Crossover Covers: Sisters of the Shadows: The Cagliostro Curse

This collection of stories by my good friend, the brilliant Rick Lai, describes the feud between Joséphine Balsamo (one of Arsène Lupin's greatest foes) and Irina Putine (an alias for Irene Tupin from the Spanish horror film La Residencia, here portrayed as Lupin's half-sister.) The book is a mixture of revisions of previously published stories with brand-new tales. As one might expect, the stories are filled with crossovers. Win (who wrote the foreword) included the original versions of the reprinted and revised stories in the first two volumes, and I will be including the new stories in Volume 3. You can read my review of the book at this link. I highly recommend this, and all of Rick's work!

Thursday, April 10, 2014

Crossover Cover: Ghost Squad: Rise of the Black Legion

This novel by Ron Fortier and Andrew Salmon describes the formation of the Ghost Squad, who battle a Nazi society called the Black Legion. One of the members of the Squad is stage magician Arlene Kane, aka Lady Arcane; Arlene first appeared in Fortier's story "Lady Arcane: The Mistress of Magic," which Win listed in the original volumes. At one point, Squad member and pilot Alan Hale works with FBI agent Dan Fowler, from the pulp G-Men Detective. He also receives some help from boxer Mad Chad Hardin, who once worked with Jim Anthony, who has his own feature in the pulp magazine Super Detective. Finally, the leader of the Black Legion is a major villain of the Crossover Universe, but since his true identity is not revealed until the book's last line, I won't spoil it.

Tuesday, April 8, 2014

Crossover Cover: The Lone Ranger Chronicles

This anthology of new stories from featuring the iconic western hero, published by Moonstone Books, has three stories with crossovers, including "Kemosabe" by co-editor and creative mythographer Matthew Baugh. Joe Gentile's "Hell Street" is a team-up between the Ranger and Tonto and O. Henry's outlaw the Cisco Kid, while Troy D. Smith's "The Fallen Angel of Dodge City" has references to two other famous western heroes from radio and TV.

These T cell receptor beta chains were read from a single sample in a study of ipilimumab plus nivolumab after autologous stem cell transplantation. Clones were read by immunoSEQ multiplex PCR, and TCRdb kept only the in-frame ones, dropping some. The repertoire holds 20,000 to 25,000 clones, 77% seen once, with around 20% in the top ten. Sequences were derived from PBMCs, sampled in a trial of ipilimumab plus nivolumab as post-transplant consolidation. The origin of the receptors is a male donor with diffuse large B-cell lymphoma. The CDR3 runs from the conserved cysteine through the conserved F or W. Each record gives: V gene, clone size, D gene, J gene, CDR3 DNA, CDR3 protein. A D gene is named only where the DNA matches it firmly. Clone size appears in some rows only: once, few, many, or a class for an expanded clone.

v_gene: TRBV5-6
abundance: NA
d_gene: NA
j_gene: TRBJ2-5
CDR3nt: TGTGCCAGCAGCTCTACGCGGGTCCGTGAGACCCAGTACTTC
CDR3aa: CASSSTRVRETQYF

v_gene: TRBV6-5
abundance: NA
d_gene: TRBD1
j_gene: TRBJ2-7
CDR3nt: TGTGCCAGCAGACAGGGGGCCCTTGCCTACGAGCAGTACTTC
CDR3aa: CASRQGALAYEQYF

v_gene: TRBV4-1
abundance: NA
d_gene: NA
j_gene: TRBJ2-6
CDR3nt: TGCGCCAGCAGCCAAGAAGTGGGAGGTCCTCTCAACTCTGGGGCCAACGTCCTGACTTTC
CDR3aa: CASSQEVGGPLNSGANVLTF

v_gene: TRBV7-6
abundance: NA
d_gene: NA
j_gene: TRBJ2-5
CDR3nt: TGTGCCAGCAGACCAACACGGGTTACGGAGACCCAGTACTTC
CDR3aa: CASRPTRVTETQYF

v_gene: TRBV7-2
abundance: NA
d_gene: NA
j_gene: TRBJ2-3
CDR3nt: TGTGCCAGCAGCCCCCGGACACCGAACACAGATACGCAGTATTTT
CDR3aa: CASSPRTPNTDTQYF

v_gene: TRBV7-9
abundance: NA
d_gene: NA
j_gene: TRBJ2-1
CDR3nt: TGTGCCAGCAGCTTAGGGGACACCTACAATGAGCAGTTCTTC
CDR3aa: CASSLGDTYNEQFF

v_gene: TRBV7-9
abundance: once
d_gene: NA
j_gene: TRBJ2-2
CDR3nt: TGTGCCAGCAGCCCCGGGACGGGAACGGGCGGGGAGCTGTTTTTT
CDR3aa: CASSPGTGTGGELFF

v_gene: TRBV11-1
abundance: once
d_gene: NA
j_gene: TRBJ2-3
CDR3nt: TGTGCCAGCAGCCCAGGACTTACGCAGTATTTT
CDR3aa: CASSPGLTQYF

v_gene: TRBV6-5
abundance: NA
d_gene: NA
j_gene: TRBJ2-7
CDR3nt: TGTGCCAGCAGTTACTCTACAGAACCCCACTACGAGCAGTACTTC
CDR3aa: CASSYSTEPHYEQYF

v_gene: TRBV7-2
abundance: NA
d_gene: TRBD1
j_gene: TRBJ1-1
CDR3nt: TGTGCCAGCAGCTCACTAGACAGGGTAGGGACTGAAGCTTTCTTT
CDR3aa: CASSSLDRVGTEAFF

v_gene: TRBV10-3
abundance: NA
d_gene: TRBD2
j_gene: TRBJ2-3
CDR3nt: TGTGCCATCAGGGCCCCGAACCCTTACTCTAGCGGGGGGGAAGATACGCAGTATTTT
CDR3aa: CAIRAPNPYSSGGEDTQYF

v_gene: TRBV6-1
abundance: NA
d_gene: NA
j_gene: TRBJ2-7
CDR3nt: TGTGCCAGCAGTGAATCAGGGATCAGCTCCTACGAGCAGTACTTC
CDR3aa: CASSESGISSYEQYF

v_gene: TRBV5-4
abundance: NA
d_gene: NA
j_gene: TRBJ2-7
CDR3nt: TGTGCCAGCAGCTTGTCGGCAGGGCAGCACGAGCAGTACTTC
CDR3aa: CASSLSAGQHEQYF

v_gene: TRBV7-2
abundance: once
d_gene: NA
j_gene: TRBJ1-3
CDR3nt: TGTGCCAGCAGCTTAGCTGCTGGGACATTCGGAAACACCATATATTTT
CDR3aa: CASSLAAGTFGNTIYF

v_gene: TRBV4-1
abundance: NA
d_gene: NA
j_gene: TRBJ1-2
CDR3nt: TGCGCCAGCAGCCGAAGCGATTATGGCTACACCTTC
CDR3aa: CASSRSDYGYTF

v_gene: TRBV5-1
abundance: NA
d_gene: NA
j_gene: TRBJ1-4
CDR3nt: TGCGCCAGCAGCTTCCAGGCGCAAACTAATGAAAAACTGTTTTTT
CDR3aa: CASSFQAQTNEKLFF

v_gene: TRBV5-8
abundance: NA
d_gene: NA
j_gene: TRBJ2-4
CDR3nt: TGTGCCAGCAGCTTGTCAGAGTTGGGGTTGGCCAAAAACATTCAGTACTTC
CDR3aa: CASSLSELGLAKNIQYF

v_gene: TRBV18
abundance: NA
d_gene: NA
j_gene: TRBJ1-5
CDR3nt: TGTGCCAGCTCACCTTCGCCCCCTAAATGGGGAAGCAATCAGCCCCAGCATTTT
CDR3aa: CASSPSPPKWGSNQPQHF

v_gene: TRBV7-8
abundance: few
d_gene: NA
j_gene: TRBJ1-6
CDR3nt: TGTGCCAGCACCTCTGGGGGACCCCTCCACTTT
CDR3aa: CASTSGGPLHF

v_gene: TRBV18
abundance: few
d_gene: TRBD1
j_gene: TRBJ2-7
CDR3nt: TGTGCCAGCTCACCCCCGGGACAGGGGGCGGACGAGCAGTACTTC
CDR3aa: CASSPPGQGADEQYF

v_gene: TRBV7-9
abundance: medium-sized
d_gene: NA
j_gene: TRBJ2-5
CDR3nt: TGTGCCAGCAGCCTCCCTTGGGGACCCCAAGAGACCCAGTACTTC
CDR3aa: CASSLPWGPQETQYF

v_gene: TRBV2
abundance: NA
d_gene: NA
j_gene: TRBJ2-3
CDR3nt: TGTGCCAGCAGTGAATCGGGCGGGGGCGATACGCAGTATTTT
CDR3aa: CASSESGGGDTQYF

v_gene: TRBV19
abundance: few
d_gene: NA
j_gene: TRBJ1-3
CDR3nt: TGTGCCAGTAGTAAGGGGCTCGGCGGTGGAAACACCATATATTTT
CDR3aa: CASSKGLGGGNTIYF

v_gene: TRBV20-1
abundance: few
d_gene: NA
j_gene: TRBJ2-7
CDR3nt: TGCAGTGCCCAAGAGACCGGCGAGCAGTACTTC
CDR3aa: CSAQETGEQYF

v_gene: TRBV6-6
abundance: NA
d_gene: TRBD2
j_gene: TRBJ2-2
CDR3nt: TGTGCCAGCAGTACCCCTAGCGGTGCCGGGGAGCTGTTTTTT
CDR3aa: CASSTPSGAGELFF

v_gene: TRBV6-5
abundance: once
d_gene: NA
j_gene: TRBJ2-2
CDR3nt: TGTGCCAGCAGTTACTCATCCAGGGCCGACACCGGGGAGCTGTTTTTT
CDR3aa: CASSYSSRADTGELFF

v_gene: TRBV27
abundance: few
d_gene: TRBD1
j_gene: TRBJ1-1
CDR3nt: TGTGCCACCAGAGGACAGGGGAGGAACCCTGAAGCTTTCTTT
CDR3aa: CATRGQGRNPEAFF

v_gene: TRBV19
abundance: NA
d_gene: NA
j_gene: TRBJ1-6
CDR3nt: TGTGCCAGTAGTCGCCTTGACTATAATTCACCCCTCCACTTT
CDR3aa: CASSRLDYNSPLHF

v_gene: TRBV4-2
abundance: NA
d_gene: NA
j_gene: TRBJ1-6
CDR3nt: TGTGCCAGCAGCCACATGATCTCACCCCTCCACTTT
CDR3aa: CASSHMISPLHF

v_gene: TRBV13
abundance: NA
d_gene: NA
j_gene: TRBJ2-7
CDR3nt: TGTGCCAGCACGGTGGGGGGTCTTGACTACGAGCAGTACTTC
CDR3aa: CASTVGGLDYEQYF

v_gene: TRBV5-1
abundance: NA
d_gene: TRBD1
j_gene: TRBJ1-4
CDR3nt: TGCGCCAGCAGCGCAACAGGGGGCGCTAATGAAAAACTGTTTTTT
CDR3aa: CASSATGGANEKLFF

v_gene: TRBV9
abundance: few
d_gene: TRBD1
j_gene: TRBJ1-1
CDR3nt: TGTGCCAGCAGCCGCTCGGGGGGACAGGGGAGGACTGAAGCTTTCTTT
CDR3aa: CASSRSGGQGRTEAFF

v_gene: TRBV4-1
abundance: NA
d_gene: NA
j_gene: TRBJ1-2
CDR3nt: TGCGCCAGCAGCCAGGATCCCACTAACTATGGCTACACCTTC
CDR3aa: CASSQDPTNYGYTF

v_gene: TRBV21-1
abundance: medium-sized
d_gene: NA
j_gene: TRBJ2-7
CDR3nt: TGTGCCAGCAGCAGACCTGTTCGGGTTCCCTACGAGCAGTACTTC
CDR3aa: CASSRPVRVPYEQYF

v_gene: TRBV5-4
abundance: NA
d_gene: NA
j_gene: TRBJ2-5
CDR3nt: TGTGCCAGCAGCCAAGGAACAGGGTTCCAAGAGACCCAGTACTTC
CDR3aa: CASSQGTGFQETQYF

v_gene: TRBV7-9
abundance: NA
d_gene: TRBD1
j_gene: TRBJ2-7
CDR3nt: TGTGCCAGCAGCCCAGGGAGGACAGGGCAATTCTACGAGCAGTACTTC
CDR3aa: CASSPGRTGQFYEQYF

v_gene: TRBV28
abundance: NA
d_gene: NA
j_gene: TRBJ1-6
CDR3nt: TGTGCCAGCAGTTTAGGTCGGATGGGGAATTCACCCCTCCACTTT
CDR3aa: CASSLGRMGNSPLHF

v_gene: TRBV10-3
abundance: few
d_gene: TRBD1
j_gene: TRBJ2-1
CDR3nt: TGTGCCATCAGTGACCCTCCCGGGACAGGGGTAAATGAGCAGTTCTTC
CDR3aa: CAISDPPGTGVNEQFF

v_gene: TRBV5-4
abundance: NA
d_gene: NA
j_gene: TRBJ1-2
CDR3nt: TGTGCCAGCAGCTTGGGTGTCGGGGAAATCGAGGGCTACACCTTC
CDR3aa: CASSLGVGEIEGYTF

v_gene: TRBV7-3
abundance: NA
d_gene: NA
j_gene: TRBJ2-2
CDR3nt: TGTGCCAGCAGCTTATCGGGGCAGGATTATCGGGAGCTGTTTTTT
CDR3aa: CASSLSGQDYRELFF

Crossover Covers: Tomb Raider/Witchblade


Monday, April 7, 2014

Crossover Cover: The Sons of Thor

In this two-part novella by Erwin K. Roberts published in the New Pulp magazine Pro Se Presents, a number of public domain pulp heroes (including the Black Bat, Jim Anthony, the Phantom Detective, and others) join forces to thwart a Nazi plot. A number of other pulp-era characters, PD or otherwise, appear or are mentioned.

Sunday, April 6, 2014

Crossover of the Week

Summer 1996
OUT OF THE BLACKNESS
            Baltimore police detective Bianca Jones investigates a series of bizarre rapes. A similar case happened recently in Arkham, Massachusetts. Crime Lab tech Joe Russo asked a Detective Armitage about the Arkham case. Bianca receives a fax from Arkham suggesting that she check with London and call China Alley for possible leads. She goes to meet an informant at his bookshop, which contains copies of Les Cultes des Ghoules; Las Reglas de Ruina; The Undead by John Seward, M.D.; Holmes’ The Whole Art of Detection and Practical Handbook of Bee Culture; and The Dynamics of an Asteroid. The bookseller, Morgan, tells Bianca that the killings are related to a cult worshiping Shub-Niggurath, and mentions Tsathoggua.
            Short story by John L. French in Here There Be Monsters, Dark Quest, 2010. Arkham and Shub-Niggurath are from the Cthulhu Mythos stories of H.P. Lovecraft. Detective Armitage is doubtless a relative of Professor Henry Armitage from Lovecraft’s “The Dunwich Horror.” London is C.J. Henderson’s private investigator Teddy London. The investigator in China Alley is Anton Zarnak, who was created by Lin Carter, and has appeared in stories by several other authors as well. Since Zarnak left our dimension during the 1998 events of C.J. Henderson’s story “The Door,” “Out of the Darkness” must take place before that story. Les Cultes des Ghoules is from Robert Bloch’s contributions to the Cthulhu Mythos. Las Reglas de Ruina is from Joseph S. Pulver Sr.’s Cthulhu Mythos novel Nightmare’s Disciple. John Seward is from Bram Stoker’s Dracula; his book The Undead also appears in French’s Anton Zarnak story “The Best Solution.” Sherlock Holmes’ The Whole Art of Detection was alluded to in “The Adventure of the Abbey Grange,” while his Practical Handbook of Bee Culture appeared in “His Last Bow.” The Dynamics of an Asteroid was penned by Holmes’ greatest foe, Professor James Moriarty, as mentioned in The Valley of Fear. Tsathoggua appears in Cthulhu Mythos stories by Clark Ashton Smith.